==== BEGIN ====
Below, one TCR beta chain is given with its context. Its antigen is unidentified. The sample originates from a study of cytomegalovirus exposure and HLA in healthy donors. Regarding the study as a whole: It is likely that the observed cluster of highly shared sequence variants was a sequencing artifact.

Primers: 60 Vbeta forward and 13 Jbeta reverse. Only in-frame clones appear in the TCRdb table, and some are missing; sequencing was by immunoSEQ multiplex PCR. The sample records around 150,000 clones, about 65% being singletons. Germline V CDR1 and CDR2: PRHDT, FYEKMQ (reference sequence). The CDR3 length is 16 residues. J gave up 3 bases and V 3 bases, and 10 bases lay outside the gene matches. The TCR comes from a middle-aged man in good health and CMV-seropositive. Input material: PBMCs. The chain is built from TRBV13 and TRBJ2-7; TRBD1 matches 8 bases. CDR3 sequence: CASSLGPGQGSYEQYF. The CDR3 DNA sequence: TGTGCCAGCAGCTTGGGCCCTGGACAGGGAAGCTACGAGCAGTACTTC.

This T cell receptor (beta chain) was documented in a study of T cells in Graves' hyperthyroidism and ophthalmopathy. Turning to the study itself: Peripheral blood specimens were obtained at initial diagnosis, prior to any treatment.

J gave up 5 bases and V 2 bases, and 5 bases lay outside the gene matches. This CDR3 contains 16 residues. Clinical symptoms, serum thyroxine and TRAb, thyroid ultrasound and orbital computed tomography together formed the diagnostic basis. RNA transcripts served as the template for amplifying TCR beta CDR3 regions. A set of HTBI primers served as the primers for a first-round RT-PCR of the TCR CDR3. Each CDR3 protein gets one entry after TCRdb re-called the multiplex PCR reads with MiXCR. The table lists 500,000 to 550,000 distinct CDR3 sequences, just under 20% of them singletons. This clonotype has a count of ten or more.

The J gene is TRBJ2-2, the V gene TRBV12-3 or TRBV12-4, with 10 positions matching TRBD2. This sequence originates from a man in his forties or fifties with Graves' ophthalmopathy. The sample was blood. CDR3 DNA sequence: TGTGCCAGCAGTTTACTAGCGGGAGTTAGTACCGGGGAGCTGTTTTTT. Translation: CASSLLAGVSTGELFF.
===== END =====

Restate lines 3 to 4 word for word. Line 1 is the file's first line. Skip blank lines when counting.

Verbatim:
This T cell receptor (beta chain) was documented in a study of T cells in Graves' hyperthyroidism and ophthalmopathy. Turning to the study itself: Peripheral blood specimens were obtained at initial diagnosis, prior to any treatment.

J gave up 5 bases and V 2 bases, and 5 bases lay outside the gene matches. This CDR3 contains 16 residues. Clinical symptoms, serum thyroxine and TRAb, thyroid ultrasound and orbital computed tomography together formed the diagnostic basis. RNA transcripts served as the template for amplifying TCR beta CDR3 regions. A set of HTBI primers served as the primers for a first-round RT-PCR of the TCR CDR3. Each CDR3 protein gets one entry after TCRdb re-called the multiplex PCR reads with MiXCR. The table lists 500,000 to 550,000 distinct CDR3 sequences, just under 20% of them singletons. This clonotype has a count of ten or more.